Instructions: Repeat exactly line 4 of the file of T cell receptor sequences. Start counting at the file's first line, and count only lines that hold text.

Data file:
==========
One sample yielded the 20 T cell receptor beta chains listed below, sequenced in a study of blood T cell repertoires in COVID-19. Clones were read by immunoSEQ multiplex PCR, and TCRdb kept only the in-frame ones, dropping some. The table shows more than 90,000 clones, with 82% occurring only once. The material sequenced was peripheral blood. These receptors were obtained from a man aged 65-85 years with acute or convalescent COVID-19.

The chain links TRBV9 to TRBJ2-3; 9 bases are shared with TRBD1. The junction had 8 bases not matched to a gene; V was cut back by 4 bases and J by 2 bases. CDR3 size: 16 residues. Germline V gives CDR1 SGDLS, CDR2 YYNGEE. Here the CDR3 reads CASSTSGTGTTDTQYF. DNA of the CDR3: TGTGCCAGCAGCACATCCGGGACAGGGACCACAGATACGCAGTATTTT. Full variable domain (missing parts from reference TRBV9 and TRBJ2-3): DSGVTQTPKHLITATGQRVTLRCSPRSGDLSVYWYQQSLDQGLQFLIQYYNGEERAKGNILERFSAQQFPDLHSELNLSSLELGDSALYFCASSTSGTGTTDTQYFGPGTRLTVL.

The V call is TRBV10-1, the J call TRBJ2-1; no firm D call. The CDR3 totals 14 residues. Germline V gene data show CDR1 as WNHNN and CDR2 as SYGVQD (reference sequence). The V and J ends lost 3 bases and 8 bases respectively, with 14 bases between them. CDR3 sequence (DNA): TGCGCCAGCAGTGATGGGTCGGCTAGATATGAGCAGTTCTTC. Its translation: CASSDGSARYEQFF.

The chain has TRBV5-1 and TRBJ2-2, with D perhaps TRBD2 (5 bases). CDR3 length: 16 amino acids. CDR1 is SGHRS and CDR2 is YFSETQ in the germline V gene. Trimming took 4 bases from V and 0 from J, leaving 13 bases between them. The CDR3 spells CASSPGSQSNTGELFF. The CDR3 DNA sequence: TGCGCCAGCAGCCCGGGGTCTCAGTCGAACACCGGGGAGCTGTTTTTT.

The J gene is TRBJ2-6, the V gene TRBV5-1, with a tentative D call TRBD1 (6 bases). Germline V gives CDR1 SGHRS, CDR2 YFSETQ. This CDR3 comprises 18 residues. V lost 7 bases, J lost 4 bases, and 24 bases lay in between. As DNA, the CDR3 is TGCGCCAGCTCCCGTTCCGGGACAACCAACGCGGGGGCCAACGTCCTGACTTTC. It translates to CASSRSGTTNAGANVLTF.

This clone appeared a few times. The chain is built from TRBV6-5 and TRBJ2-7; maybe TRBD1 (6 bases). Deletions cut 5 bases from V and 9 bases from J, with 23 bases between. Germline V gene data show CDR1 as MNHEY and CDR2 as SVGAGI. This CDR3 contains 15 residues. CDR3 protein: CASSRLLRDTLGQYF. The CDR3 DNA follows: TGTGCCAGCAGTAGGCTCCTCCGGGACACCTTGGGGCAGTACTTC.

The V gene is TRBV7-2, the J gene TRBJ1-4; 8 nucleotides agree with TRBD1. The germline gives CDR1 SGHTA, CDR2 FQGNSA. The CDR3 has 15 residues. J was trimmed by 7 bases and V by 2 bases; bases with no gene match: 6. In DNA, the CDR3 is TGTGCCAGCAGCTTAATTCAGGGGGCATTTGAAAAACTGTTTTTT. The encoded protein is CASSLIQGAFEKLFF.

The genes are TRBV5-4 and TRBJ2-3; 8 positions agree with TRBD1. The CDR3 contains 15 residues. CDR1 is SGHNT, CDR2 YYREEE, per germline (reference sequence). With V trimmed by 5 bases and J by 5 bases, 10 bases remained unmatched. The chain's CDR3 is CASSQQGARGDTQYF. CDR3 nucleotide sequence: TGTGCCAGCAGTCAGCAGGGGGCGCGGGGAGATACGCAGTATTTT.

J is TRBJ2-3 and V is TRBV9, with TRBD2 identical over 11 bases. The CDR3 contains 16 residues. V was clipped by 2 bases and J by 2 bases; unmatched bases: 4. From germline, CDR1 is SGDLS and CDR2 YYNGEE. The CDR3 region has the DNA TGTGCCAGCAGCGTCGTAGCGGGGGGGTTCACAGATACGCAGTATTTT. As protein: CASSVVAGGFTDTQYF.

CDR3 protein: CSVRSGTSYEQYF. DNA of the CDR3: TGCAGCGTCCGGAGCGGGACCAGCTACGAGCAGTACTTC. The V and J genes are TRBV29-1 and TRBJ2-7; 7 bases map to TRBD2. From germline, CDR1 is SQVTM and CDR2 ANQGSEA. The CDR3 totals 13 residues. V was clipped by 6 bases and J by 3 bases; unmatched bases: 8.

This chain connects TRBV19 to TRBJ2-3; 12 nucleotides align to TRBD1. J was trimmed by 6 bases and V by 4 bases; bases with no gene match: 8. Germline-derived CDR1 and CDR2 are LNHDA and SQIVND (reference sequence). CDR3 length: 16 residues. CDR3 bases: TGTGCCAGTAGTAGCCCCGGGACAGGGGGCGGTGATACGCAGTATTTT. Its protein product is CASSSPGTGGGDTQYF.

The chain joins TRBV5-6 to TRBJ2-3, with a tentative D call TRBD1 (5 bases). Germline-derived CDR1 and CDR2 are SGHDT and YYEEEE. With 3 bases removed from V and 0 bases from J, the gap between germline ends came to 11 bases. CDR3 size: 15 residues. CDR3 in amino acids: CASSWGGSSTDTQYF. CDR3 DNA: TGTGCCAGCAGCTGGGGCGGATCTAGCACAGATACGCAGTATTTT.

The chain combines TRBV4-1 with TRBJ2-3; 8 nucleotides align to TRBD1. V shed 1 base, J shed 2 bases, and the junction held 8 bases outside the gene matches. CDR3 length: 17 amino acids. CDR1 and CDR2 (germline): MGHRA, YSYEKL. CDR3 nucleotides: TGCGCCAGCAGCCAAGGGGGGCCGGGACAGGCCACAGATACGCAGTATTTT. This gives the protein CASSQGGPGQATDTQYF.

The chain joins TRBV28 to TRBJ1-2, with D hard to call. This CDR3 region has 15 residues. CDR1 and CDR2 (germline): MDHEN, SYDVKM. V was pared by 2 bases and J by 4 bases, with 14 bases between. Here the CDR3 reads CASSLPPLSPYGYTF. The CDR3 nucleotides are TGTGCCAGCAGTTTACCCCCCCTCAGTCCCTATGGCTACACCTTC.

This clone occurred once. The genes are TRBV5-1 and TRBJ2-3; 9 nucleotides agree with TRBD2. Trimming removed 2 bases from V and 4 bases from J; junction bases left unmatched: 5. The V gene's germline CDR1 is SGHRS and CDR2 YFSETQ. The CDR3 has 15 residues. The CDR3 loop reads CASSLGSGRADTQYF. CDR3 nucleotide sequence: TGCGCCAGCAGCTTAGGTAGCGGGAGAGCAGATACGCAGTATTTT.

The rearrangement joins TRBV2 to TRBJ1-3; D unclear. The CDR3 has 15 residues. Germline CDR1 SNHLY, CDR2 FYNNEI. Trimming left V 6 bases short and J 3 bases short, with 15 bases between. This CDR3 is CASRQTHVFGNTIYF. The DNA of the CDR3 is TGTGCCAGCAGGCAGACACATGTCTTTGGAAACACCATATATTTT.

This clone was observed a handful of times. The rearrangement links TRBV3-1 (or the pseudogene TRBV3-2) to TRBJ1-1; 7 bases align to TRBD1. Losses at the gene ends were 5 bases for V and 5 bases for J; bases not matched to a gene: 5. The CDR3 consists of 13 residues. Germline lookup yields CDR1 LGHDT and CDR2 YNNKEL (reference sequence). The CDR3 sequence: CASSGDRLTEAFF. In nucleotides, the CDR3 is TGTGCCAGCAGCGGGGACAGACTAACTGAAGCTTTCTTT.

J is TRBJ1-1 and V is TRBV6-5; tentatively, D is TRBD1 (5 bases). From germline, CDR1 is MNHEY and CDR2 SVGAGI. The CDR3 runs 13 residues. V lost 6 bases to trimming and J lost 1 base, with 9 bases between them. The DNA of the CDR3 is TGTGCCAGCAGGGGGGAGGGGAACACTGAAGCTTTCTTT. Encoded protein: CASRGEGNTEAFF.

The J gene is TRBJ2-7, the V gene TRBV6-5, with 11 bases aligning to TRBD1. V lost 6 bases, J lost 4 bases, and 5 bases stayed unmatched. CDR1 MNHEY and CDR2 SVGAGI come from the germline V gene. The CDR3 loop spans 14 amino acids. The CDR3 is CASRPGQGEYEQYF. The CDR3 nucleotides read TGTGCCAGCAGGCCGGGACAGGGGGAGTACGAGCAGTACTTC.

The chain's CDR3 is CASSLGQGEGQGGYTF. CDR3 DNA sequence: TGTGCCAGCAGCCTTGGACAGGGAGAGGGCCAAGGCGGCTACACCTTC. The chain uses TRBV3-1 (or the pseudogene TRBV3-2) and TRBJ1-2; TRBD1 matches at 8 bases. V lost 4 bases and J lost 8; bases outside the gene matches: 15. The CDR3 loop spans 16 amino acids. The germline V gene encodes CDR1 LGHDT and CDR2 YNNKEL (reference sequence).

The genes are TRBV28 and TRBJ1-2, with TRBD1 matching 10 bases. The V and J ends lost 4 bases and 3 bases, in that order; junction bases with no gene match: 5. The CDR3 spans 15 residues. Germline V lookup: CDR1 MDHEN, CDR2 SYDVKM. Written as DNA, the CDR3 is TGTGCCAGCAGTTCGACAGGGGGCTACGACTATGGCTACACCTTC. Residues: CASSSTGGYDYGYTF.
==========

The chain has TRBV5-1 and TRBJ2-2, with D perhaps TRBD2 (5 bases). CDR3 length: 16 amino acids. CDR1 is SGHRS and CDR2 is YFSETQ in the germline V gene. Trimming took 4 bases from V and 0 from J, leaving 13 bases between them. The CDR3 spells CASSPGSQSNTGELFF. The CDR3 DNA sequence: TGCGCCAGCAGCCCGGGGTCTCAGTCGAACACCGGGGAGCTGTTTTTT.